New Solomon House offers community for adults with disabilities
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Move-in ReadyJewish Residential Services

New Solomon House offers community for adults with disabilities

Local Jewish life continues for three residents

David Wilf, left, Jeremy White and Michael Fox stand outside their new residence. 
Photo by Don Koch
David Wilf, left, Jeremy White and Michael Fox stand outside their new residence. Photo by Don Koch

During the outdoor dedication of the Solomon House, a home for people with disabilities, cars slowly passed, attendees and onlookers paused, then everyone returned to their tasks and conversations. The gentle flow of neighborhood activity was precisely the reason why the renovated ranch home on Mount Royal Road, just steps from Frick Park, was chosen as the spot for a new community living arrangement.

“It’s a place where people who want to live in…their community, can have a home close to friends and family,” said Nancy Gale, executive director of Jewish Residential Services.

The Solomon House, which was formally dedicated on May 5, is the second joint community living arrangement between Jewish Residential Services and Verland, a Sewickley-based foundation that operates 48 community homes. In 2014, the two nonprofits collaborated on the Goldberg House in North Squirrel Hill.

Like the Goldberg House, the Solomon House enables people with disabilities to remain in familiar areas while receiving necessary support, explained JRS staffer Caitlin Lasky. The strength of community living arrangements, like the Goldberg House and the Solomon House, is that rather than having to relocate to other areas, individuals can live in a setting where they are already comfortable and remain active and contributing members of their larger community.

“These are people who are living in the community that they want to live in,” said Gale. “And, just like anybody else, they want to be near their families, near their friends, near the JCC.”

Considerable efforts, and the input of many people — including architects, regulators and direct support staff — are required to create community living arrangements, explained Verland’s president and CEO Bill Harriger.

“Absent the whole community coming together and working together, things like the Solomon and the Goldberg home wouldn’t exist today,” he said.

Councilman Corey O’Connor attended the May 5 dedication and said the Solomon House not only “brings together what Squirrel Hill is all about, but it brings together what our community is all about.”

Ed Solomon, Andrea Solomon-Eller and Cathy Weiss during the May 5 Solomon House dedication. Photo by Don Koch

Solomon House, a kosher home that maintains both meat and dairy kitchens, is named in memory of the late Lois and Robert Solomon. Their memorial fund at the Jewish Community Foundation, as well as a gift from their son Ed Solomon, made the project possible.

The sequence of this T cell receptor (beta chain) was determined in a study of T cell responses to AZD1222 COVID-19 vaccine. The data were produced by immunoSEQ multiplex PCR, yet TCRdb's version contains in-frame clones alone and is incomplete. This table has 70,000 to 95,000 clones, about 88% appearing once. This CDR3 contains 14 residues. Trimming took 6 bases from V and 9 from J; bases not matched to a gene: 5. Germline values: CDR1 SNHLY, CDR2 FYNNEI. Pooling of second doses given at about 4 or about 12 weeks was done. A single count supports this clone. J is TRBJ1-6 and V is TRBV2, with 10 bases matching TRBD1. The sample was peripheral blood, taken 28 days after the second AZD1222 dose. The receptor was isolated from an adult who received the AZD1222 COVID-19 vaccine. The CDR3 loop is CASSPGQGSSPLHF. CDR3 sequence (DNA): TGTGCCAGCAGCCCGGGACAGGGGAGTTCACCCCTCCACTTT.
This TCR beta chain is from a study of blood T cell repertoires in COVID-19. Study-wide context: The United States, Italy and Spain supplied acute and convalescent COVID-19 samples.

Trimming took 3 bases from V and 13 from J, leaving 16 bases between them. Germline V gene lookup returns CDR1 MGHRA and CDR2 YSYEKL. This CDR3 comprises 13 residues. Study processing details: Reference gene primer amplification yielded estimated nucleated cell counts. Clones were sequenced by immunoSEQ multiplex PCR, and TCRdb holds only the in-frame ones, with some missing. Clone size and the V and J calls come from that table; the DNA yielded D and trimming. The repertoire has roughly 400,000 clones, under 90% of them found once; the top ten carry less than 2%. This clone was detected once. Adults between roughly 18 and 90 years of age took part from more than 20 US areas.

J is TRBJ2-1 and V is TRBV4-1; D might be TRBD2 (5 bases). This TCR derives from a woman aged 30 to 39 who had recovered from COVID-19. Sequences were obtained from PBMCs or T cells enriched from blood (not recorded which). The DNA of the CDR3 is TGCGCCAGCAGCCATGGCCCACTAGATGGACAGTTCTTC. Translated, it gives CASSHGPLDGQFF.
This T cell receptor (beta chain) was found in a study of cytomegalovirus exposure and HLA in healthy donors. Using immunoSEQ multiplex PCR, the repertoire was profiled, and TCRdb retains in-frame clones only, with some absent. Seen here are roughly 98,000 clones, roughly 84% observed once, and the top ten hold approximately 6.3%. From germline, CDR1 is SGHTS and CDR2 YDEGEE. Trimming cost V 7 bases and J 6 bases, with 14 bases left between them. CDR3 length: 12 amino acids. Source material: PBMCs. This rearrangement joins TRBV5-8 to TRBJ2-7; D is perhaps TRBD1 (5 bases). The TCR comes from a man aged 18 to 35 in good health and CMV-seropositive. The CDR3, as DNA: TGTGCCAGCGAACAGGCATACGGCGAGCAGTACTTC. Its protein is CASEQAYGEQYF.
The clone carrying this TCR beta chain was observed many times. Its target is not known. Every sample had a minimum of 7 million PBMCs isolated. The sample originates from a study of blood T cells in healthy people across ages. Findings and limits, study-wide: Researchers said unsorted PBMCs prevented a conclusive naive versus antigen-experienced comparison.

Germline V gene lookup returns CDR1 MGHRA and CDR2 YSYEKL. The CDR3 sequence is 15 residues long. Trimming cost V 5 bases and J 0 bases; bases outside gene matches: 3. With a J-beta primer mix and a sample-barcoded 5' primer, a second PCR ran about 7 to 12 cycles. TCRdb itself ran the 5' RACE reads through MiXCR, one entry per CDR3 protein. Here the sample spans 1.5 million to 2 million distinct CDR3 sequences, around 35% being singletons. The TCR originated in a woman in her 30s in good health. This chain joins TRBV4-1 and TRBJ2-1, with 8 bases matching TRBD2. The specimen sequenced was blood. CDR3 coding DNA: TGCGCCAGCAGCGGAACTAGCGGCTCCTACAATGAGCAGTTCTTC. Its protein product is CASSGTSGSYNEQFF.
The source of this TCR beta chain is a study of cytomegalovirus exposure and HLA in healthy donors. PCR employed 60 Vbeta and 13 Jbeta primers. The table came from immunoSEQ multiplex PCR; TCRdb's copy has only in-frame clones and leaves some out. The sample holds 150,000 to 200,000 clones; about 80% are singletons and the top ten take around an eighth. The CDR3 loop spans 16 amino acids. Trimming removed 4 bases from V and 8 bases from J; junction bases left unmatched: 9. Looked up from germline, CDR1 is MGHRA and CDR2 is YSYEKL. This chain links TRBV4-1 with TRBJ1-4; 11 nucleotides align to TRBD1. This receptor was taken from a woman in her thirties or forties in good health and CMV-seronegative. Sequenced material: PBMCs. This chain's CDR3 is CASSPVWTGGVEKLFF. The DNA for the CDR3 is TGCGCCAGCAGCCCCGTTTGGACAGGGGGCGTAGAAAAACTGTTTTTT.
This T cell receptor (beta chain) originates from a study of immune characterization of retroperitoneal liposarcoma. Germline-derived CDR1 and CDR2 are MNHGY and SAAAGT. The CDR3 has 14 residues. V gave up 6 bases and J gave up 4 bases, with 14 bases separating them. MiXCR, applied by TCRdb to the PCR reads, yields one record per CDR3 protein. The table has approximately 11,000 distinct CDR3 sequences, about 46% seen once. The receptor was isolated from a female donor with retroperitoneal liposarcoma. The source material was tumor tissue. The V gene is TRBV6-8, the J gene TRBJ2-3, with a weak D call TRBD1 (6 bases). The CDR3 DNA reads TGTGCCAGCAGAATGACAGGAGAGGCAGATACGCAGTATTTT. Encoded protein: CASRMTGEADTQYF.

“My parents were passionate about people with special needs,” Ed Solomon said. “Their grandson Jeffrey was such an individual. Jeffrey was the light of their lives and they loved each other very much. I’m sure my parents, who actually lived right up the street here on Beechwood Boulevard when they were first married, would be proud to play an important role in the creation of this terrific CLA (community living arrangement).”

Ellen Wilf’s son David is one of the three Solomon House residents. Before he moved there, he lived in a group home that wasn’t observant of Jewish traditions.

“We always wanted him to be able to practice his religion but there were so few opportunities,” she said in a prepared statement. “Now, he will have a chance to live in a kosher home, participate in Jewish holidays and celebrations, and reconnect with the Jewish community.”

Following a mezuzah hanging ceremony by Rabbi Barbara Symons of Temple David, small groups were invited to tour the Solomon House. Along with separate bedrooms for the three residents, kosher kitchens and large living and dining rooms where Shabbat and Jewish holidays will be celebrated, there’s a back deck with ample space for a sukkah.

Symons praised the renovations and likened the home to the relationship between body and soul. As magnificent as the structure is, what transpires inside the walls of the Solomon House is what beautifies the space, she said.

Gale said she is looking forward to seeing the Solomon House residents, their families and neighbors continue thriving together.

“It’s important, I think, in any neighborhood to have diversity,” she said. “It adds something to the neighborhood that you have all different kinds of people, of all different kinds of ability, living here. They all belong in the neighborhood.” PJC

Adam Reinherz can be reached at areinherz@pittsburghjewishchronicle.org.

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